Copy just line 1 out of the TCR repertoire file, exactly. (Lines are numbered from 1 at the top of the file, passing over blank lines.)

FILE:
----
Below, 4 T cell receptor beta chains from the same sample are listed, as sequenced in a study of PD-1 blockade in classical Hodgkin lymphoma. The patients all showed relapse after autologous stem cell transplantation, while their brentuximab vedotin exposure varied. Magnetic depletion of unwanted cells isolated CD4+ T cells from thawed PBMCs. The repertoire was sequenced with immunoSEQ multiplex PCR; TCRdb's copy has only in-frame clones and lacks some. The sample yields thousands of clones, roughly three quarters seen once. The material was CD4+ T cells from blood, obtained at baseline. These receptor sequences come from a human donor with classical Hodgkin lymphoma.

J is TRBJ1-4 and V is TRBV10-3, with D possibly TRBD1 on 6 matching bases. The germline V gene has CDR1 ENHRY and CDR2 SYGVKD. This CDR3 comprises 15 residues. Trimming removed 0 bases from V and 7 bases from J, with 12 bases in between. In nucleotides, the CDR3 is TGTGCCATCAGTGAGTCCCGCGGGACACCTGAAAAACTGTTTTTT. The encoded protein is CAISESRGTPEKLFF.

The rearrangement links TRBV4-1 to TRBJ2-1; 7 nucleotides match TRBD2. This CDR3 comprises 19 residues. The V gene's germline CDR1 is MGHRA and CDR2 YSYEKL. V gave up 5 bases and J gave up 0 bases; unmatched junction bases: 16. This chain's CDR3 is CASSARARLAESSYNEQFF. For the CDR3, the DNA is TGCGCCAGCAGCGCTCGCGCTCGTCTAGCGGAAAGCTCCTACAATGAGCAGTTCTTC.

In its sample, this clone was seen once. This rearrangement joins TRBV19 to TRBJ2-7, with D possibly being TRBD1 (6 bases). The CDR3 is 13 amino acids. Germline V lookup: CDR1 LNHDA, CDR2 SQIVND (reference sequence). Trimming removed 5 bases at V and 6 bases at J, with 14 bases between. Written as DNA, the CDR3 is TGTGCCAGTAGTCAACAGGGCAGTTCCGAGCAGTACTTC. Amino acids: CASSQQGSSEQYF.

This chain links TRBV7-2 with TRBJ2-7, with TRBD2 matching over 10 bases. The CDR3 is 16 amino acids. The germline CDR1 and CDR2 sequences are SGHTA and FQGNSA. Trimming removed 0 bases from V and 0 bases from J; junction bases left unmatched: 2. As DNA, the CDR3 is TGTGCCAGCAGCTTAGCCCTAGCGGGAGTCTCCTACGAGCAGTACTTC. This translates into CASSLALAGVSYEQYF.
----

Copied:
Below, 4 T cell receptor beta chains from the same sample are listed, as sequenced in a study of PD-1 blockade in classical Hodgkin lymphoma. The patients all showed relapse after autologous stem cell transplantation, while their brentuximab vedotin exposure varied. Magnetic depletion of unwanted cells isolated CD4+ T cells from thawed PBMCs. The repertoire was sequenced with immunoSEQ multiplex PCR; TCRdb's copy has only in-frame clones and lacks some. The sample yields thousands of clones, roughly three quarters seen once. The material was CD4+ T cells from blood, obtained at baseline. These receptor sequences come from a human donor with classical Hodgkin lymphoma.